The UK’s environmental ambitions in areas such as waste will not be ‘watered down’ following the UK’s decision to leave the European Union, environment secretary Andrea Leadsom has insisted.
Addressing members of the Environmental Audit Committee at a meeting in Westminster this afternoon (October 25), Mrs Leadsom rejected a suggestion from committee chair Mary Creagh that environmental issues may be ‘de-prioritised’ without pressure from the EU.
“I do not see why there is any sense in which the goals of good environmental outcomes will be watered down in any way”, she said. “We have very clear goals around issues such as air quality, waste… Those commitments will be enhanced by our ability to take our place on a world stage.”
Mrs Leadsom added that it was a manifesto commitment for the government to be the ‘first’ generation to leave the environment in a better state than they found it, with plans for a 25-year environmental plan framework due to be published “within the next few months”. And, she said that leaving the EU provided more flexibility to enable this to happen.
“We have a total commitment to make progress on key environmental issues”, she said. “We can focus on what works for the UK and not what works for 28 member states”.
During the meeting, Mrs Leadsom was also questioned about the process by which her department, the Department for Environment, Food and Rural Affairs (Defra), is managing Brexit.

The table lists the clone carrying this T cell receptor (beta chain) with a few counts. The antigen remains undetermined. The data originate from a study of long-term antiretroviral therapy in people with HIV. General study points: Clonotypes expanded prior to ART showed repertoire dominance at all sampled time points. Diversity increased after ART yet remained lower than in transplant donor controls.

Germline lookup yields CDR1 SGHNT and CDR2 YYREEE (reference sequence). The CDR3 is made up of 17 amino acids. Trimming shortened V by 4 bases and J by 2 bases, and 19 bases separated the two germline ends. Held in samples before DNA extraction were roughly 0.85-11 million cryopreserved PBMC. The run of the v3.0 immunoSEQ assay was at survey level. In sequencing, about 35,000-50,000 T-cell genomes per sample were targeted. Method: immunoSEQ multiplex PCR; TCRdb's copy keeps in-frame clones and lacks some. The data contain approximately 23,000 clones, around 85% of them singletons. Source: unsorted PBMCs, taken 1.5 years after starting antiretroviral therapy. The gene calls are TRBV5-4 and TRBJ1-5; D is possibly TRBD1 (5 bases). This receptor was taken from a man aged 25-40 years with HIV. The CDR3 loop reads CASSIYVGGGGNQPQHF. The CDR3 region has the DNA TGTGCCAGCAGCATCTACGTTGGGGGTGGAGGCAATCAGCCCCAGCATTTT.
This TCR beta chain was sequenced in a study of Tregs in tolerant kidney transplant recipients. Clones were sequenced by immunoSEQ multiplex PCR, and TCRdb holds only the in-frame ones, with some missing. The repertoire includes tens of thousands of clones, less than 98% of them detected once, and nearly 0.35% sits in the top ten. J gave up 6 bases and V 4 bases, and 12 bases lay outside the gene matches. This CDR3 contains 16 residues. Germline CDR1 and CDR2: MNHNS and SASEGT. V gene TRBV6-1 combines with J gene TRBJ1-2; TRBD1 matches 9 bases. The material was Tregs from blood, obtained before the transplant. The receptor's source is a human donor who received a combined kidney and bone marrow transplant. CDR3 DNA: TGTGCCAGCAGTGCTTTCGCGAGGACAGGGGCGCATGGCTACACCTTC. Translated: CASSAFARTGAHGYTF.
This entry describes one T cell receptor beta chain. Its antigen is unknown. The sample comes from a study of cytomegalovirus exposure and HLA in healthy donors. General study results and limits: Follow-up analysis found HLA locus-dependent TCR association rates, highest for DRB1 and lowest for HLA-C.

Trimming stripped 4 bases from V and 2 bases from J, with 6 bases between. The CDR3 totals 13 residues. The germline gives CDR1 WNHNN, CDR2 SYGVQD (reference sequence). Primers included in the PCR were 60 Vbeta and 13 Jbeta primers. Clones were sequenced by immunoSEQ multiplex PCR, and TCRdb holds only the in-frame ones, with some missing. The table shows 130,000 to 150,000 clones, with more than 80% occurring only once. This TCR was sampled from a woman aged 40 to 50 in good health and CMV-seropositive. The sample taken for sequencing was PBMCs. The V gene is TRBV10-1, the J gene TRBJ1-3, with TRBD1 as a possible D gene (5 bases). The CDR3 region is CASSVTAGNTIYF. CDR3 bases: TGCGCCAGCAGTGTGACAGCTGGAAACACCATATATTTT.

She explained that Defra is currently working to help bring all EU environmental legislation – which makes up around 25% of EU law – into UK law under the Great Repeal Bill.
“When we bring this EU legislation into UK law that will include all of the current targets so we will have to take a specific, legislative action to change specific parts. We won’t be creating a vacuum or a void by nationalising it.
“At our leisure we will be able to repeal, amend, strengthen… For environmental groups I think the certainty of the Great Repeal Bill will be a great comfort to them.”
“We think that about two thirds of that 25% of legislation that we are intending to bring into UK law will be able to roll forward with just some minor technical changes. Roughly a third won’t. Each week I have one or two meetings with our team to discuss exactly where we are at.”
Mrs Leadsom declined to reveal details of which legislation might be problematic but indicated that issues may be “technical” or relate to activities monitored somewhere else in the EU. She indicated that some monitoring and other activities may need to be ‘repatriated’ to the UK’.
“I do not see why there is any sense in which the goals of good environmental outcomes will be watered down in any way.”
Andrea Leadsom, Environment Secretary
However, when asked if there might be a need for a new environmental court to replace the function of the European Court of Justice in handling environmental cases, she said: “The UK courts will be perfectly able to deal with any issues of enforcement. We won’t need to replace European Courts.”
Earlier in the day, the committee also heard from Sir James Bevan, chief executive of the Environment Agency, who insisted that the Agency’s role as environmental regulator would largely remain the same post Brexit. But, he highlighted the opportunity for improvements in some areas of EU law.
He said: “My greatest fear is that we don’t seize the opportunity we have. Whatever we think of EU legislation…a lot has generated benefit but not all is perfect… some focuses on processes rather than outcomes.”
He added: “My fear is we don’t take the opportunity to develop a better environmental framework. We have got a commitment to nationalise EU legislation, we have the opportunity to decide what will stay, what will be repealed, what will be reformed.”
Source: letsrecycle.com General